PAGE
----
Treiber stack

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The Treiber stack algorithm is a scalable lock-free stack utilizing the fine-grained concurrency primitive compare-and-swap.[1] It is believed that R. Kent Treiber was the first to publish it in his 1986 article "Systems Programming: Coping with Parallelism".[2]

Basic principle[edit]

The basic principle for the algorithm is to only add something new to the stack once you know the item you are trying to add is the only thing that has been added since you began the operation. This is done by using compare-and-swap. Pushing an item to the stack is done by first taking the top of the stack (old head) and placing it after your new item to create a new head. You then compare the old head to the current head. If the two are matching then you can swap old head to the new one, if not then it means another thread has added an item to the stack, in which case you must try again.

When popping an item from the stack, before returning the item you must check that another thread has not added a new item since the operation began.


In some languages -- particularly, those without garbage collection -- the Treiber stack can be at risk for the ABA problem. When a process is about to remove an element from the stack (just before the compare and set in the pop routine below) another process can change the stack such that the head is the same, but the second element is different. The compare and swap will set the head of the stack to the old second element in the stack mixing up the complete data structure. However, the Java version on this page is not subject to this problem, because of the stronger guarantees offered by the Java runtime (it is impossible for a newly-created, unaliased object reference to be reference-equal to any other reachable object.)

Testing for failures such as ABA can be exceedingly difficult, because the problematic sequence of events is very rare. Model checking is an excellent way to uncover such problems. See for instance exercise 7.3.3 in "Modeling and analysis of communicating Systems".[3]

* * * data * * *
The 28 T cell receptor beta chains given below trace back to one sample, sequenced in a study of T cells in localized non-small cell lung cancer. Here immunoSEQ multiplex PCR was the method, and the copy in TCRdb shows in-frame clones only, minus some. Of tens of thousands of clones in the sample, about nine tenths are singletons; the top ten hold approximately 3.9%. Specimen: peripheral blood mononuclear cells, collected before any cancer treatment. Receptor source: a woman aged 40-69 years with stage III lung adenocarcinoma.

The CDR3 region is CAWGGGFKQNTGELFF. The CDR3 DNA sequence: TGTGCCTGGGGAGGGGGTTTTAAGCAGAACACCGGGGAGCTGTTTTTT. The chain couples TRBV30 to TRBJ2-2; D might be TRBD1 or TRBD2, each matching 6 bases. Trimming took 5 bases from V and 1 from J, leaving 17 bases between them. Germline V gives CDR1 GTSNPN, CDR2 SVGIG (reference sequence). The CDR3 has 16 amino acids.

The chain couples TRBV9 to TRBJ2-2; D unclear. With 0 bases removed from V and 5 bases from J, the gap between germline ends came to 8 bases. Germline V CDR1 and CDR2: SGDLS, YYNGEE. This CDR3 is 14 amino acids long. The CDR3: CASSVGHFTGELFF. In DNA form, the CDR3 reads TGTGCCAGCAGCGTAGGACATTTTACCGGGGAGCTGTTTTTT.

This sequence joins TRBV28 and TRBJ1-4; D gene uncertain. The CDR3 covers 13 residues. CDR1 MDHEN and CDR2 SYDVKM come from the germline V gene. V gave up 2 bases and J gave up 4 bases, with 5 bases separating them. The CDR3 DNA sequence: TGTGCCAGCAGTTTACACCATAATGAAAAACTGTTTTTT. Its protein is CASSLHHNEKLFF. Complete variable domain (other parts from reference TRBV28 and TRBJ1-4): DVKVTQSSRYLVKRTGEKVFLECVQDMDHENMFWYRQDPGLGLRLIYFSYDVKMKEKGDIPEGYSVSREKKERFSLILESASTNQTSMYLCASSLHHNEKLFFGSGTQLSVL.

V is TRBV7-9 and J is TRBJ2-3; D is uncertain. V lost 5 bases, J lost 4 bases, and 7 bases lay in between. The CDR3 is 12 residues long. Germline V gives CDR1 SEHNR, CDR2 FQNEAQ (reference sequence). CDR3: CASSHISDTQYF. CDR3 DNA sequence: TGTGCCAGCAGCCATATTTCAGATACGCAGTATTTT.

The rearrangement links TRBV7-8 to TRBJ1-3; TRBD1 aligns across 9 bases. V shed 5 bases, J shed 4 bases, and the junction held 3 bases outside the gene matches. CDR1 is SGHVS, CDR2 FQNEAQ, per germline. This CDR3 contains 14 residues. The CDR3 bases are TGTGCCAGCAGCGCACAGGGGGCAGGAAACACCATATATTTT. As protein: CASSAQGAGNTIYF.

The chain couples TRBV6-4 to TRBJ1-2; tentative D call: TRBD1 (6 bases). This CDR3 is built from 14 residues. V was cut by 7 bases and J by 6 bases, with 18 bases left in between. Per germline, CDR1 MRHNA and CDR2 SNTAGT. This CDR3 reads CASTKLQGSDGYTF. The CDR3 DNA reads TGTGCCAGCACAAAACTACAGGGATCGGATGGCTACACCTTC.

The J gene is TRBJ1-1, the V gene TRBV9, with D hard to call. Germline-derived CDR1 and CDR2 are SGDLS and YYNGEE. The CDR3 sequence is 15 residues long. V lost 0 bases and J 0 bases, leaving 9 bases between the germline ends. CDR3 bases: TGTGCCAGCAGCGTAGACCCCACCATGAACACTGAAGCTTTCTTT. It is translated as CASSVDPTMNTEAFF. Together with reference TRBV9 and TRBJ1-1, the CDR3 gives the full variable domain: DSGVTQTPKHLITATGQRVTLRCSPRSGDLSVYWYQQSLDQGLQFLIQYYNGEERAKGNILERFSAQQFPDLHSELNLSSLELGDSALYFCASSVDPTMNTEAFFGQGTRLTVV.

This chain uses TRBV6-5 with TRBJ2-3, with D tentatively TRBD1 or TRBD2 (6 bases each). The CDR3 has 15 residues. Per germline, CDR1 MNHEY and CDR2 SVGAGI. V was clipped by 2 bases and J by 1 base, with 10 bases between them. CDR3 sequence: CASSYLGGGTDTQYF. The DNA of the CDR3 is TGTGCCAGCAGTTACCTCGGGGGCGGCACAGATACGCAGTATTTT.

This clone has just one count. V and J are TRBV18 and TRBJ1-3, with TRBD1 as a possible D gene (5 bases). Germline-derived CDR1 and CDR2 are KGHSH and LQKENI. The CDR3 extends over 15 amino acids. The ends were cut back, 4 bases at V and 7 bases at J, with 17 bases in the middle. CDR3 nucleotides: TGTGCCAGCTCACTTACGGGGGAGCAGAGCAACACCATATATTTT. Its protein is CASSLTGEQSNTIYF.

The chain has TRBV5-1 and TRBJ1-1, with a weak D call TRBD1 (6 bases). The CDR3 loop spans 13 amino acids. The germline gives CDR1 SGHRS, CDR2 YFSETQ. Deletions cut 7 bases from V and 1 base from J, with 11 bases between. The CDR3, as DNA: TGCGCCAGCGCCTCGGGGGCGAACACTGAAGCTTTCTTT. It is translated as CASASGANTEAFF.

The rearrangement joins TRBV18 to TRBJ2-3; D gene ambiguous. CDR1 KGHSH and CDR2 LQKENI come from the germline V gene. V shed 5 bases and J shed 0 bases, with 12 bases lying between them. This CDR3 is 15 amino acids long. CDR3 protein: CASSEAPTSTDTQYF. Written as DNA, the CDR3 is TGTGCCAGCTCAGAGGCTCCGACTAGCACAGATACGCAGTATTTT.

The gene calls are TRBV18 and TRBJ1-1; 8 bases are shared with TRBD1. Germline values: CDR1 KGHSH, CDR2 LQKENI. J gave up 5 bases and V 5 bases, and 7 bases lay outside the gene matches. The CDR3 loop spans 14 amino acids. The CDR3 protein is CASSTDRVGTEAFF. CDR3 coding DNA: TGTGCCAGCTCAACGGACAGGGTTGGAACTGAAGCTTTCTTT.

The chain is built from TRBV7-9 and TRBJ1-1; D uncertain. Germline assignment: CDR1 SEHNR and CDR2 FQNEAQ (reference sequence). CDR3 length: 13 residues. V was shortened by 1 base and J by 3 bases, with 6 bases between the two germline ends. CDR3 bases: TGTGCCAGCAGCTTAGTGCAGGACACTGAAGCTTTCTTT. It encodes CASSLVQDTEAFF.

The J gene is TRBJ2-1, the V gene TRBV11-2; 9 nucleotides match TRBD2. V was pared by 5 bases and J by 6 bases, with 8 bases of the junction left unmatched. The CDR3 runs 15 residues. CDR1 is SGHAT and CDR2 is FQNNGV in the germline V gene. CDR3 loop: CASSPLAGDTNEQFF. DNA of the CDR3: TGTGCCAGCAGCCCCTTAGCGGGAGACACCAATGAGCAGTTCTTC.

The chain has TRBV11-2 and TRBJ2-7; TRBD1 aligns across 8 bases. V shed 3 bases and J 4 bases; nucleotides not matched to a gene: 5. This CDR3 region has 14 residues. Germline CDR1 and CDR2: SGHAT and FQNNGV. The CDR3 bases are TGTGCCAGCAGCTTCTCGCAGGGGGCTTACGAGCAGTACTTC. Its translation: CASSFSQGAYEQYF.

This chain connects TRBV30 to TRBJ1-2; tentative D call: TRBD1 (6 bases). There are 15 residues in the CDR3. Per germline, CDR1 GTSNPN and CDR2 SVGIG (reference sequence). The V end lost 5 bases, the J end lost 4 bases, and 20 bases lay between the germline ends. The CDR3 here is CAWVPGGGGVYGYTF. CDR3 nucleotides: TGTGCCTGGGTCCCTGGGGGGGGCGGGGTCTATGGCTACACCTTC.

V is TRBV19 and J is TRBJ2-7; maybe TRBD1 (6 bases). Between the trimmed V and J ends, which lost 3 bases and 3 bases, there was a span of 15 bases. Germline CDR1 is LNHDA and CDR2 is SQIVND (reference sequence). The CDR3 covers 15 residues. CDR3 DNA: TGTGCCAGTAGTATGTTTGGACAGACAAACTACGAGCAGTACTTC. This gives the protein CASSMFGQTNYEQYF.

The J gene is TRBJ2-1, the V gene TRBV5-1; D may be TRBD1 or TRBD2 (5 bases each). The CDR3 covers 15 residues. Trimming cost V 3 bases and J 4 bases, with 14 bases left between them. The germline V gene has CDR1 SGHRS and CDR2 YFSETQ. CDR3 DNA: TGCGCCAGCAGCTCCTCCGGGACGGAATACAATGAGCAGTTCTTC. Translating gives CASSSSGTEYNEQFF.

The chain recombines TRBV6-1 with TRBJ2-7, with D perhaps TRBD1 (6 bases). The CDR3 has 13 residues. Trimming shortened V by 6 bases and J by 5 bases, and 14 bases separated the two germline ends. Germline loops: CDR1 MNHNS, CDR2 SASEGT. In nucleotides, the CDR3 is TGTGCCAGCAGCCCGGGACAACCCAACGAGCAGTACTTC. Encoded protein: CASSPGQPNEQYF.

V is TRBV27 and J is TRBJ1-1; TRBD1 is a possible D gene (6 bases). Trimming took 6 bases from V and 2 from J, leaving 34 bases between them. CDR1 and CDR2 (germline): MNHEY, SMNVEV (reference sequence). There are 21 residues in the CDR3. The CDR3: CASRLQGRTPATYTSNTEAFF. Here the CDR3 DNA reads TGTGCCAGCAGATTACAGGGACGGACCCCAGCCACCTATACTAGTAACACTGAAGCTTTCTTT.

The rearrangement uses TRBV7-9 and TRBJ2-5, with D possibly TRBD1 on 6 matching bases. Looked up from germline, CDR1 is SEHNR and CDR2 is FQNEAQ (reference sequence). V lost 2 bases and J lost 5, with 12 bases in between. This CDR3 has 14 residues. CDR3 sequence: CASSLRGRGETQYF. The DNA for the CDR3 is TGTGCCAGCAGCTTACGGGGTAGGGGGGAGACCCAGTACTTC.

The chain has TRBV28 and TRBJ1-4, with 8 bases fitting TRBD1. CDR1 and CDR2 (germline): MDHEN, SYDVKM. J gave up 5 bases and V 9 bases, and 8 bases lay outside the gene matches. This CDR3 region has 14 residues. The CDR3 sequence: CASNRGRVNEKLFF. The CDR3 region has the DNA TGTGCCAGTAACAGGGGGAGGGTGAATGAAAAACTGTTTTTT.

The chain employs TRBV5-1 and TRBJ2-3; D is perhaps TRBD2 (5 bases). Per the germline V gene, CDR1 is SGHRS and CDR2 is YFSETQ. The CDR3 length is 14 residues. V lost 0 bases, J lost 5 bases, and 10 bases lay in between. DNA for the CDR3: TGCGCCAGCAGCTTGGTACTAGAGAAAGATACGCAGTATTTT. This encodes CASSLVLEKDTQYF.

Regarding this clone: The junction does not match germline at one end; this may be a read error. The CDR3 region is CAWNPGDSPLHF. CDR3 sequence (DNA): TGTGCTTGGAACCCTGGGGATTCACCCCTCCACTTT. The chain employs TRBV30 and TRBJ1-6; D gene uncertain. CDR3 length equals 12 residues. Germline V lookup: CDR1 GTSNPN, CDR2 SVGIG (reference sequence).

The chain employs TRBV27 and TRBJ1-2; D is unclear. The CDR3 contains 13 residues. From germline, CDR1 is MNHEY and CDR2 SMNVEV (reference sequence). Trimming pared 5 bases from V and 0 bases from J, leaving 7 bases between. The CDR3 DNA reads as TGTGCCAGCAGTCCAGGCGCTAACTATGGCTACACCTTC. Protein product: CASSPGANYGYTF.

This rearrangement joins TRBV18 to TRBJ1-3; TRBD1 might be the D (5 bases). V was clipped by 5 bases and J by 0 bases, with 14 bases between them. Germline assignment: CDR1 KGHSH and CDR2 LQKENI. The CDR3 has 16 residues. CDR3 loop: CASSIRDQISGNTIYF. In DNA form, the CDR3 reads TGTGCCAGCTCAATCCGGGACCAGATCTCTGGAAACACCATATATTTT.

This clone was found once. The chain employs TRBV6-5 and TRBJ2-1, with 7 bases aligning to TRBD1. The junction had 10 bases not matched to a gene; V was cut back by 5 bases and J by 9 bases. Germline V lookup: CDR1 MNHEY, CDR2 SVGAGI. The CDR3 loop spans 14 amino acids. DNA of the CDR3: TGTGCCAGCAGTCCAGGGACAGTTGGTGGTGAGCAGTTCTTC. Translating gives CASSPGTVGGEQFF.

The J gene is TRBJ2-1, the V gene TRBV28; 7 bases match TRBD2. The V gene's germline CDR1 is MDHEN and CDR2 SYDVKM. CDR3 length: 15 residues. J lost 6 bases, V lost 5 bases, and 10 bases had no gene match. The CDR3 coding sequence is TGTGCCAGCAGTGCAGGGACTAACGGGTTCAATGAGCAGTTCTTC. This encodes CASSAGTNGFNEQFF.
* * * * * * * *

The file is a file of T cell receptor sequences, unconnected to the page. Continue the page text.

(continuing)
Java example[edit]

Below is an implementation of the Treiber Stack in Java, based on the one provided by Java Concurrency in Practice [4]

import java.util.concurrent.atomic.*;

import net.jcip.annotations.*;

 * ConcurrentStack
 * Nonblocking stack using Treiber's algorithm
 * @author Brian Goetz and Tim Peierls
public class ConcurrentStack <E> {
    AtomicReference<Node<E>> top = new AtomicReference<Node<E>>();

    public void push(E item) {
        Node<E> newHead = new Node<E>(item);
        Node<E> oldHead;
        do {
            oldHead = top.get();
   = oldHead;
        } while (!top.compareAndSet(oldHead, newHead));

    public E pop() {
        Node<E> oldHead;
        Node<E> newHead;
        do {
            oldHead = top.get();
            if (oldHead == null)
                return null;
            newHead =;
        } while (!top.compareAndSet(oldHead, newHead));
        return oldHead.item;

    private static class Node <E> {
        public final E item;
        public Node<E> next;

        public Node(E item) {
            this.item = item;


  1. ^ Hendler, D., Shavit, N. and Yerushalmi, L., 2004, June. A scalable lock-free stack algorithm. In Proceedings of the sixteenth annual ACM symposium on Parallelism in algorithms and architectures (pp. 206-215). ACM.
  2. ^ Treiber, R.K., 1986. Systems programming: Coping with parallelism. International Business Machines Incorporated, Thomas J. Watson Research Center.
  3. ^ J.F. Groote and M.R. Mousavi. Modeling and analysis of communicating systems. The MIT Press 2014.
  4. ^ (2016). [online] Available at: [Accessed 13 May 2016].